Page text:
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Not All of Missouri's Child Care Subsidy Program Payments Complied With Federal and State Requirements

The Missouri Department of Social Services (State agency) did not always comply with Federal and State requirements when making payments under its Child Care subsidy program for State fiscal years 2014 and 2015. Client attendance records were not adequately documented for 124 of the 128 provider service months in our statistical sample; childcare payments made for claims in those 124 provider service months were therefore unallowable. (A provider service month includes all childcare payments paid to a childcare provider for a single month of service.)

The State agency did not exercise sufficient oversight over its Child Care Subsidy program. Specifically, the State agency relied on attendance records that were maintained by providers and whose completeness and accuracy were not always verified by the client's parent or adult designee, did not have sufficient policies and procedures to ensure that it obtained attendance records from providers that were no longer in business, and had only recently implemented an additional mechanism to conduct reviews and recommend training to providers found to have inadequate documentation practices.

On the basis of our sample results, we estimated that at least $19.1 million (Federal share) of the Child Care Subsidy program payments that the State agency made did not comply with Federal and State requirements.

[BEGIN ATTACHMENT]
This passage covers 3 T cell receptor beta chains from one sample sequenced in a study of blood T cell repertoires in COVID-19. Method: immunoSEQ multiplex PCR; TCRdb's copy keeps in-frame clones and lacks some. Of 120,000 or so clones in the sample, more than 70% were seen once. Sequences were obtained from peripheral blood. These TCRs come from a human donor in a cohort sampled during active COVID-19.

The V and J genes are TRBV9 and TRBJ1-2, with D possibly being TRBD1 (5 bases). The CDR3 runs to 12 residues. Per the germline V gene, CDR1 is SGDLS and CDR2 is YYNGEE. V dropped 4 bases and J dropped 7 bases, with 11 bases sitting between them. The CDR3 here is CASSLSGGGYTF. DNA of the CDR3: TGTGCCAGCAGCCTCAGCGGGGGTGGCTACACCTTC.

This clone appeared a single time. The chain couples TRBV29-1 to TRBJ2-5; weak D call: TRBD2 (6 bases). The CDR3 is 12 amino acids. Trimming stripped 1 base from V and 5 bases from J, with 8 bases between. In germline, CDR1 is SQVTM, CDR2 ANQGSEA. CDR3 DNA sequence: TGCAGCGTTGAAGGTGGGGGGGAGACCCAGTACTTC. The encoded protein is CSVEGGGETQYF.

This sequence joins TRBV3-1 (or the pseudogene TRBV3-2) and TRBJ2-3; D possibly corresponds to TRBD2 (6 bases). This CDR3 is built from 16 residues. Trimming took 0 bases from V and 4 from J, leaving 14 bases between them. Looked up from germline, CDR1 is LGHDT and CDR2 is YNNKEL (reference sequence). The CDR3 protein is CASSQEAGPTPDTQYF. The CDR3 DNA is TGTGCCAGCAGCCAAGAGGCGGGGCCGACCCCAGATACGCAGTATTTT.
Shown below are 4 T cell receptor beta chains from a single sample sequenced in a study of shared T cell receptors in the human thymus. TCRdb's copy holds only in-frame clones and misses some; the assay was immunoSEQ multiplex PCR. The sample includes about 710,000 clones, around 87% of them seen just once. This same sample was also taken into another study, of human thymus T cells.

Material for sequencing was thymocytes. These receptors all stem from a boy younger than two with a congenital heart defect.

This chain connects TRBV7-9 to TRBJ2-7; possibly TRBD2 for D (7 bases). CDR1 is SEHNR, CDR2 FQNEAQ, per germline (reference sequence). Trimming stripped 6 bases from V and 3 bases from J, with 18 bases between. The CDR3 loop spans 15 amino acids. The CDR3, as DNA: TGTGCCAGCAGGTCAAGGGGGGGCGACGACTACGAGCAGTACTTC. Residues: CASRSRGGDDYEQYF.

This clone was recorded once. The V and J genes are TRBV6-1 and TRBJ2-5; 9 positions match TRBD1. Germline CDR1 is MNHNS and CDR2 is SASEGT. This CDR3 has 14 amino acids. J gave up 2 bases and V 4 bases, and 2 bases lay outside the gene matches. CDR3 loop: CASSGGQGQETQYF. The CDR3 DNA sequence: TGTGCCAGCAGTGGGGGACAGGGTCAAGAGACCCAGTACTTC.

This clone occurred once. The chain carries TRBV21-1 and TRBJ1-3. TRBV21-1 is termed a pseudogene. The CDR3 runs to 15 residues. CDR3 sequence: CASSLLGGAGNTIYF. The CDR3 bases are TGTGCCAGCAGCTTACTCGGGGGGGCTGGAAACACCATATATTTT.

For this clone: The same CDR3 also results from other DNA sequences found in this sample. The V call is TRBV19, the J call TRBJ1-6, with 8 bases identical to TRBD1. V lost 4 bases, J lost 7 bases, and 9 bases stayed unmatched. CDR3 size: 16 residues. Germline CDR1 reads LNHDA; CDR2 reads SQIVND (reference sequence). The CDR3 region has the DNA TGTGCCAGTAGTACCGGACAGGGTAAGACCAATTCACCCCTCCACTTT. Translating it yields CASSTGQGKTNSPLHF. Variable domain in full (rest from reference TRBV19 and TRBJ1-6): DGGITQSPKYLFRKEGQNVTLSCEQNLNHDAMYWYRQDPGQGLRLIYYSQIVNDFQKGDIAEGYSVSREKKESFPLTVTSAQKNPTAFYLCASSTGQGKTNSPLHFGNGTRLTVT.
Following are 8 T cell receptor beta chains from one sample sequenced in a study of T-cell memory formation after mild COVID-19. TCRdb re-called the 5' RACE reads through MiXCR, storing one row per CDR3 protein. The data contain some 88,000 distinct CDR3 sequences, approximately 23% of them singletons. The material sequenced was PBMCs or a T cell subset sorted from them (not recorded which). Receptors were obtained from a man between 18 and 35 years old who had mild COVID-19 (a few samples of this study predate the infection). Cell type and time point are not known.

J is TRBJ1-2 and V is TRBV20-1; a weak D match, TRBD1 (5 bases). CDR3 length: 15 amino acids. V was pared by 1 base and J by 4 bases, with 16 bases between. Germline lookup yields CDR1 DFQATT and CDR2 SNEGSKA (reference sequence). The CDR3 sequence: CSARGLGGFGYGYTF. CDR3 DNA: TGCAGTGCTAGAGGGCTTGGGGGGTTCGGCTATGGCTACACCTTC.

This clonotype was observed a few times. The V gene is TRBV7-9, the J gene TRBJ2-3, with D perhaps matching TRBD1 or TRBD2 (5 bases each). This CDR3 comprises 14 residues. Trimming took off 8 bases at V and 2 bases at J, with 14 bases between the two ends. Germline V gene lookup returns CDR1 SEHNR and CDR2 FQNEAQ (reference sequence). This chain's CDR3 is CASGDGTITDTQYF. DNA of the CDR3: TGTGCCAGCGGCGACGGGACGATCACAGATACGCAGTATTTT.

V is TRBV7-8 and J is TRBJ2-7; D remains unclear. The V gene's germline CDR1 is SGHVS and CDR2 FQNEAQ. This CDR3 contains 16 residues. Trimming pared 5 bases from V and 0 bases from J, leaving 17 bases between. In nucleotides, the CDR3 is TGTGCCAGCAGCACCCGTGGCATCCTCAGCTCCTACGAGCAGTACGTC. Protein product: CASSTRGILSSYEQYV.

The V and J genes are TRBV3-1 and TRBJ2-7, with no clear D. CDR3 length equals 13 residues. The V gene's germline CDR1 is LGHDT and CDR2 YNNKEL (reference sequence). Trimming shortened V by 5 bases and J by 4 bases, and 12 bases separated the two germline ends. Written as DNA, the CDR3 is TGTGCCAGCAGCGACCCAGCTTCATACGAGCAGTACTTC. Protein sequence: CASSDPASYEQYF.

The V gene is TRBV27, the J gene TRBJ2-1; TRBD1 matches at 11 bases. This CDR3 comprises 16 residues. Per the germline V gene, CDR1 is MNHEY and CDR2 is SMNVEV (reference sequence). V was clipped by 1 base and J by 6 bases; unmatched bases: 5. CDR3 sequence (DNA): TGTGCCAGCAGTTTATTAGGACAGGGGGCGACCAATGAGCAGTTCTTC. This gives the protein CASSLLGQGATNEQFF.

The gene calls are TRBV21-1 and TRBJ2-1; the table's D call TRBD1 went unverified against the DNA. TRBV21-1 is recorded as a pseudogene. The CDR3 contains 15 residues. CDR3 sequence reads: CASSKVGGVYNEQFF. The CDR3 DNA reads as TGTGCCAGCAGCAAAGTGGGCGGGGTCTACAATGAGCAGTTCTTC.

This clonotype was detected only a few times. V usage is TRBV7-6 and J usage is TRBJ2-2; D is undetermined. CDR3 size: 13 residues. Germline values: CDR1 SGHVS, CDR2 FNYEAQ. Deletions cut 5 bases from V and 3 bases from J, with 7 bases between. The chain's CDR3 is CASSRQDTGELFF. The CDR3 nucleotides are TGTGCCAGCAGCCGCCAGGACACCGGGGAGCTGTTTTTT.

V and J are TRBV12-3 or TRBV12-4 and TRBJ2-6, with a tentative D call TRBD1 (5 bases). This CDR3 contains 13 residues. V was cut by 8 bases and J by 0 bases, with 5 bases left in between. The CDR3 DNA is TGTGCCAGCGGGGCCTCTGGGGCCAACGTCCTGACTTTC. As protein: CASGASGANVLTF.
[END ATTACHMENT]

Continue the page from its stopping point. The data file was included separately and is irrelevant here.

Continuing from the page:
We recommended that the State agency refund the estimated $19.1 million (Federal share) of Child Care Subsidy program payments to the Federal Government. We also recommended that the State agency strengthen its controls and oversight activities to ensure that providers maintain required attendance documentation to support the childcare payment amounts that they claim for reimbursement, and that it develop policies and procedures to ensure that it obtains attendance records from providers that are no longer in business.

The State agency concurred with our second recommendation and described corrective actions that it had taken or planned to take. The State agency did not concur with our first and third recommendations. Based on additional documentation that the State agency provided after issuance of our draft report, we revised a portion of the discussion of our finding and the associated dollar amounts for this final report. Otherwise, though, we maintain that our findings and the associated recommendations remain valid.

Copies can also be obtained by contacting the Office of Public Affairs at Public.Affairs@oig.hhs.gov.

Download the complete report or the Report in Brief.

Office of Inspector General, U.S. Department of Health and Human Services | 330 Independence Avenue, SW, Washington, DC 20201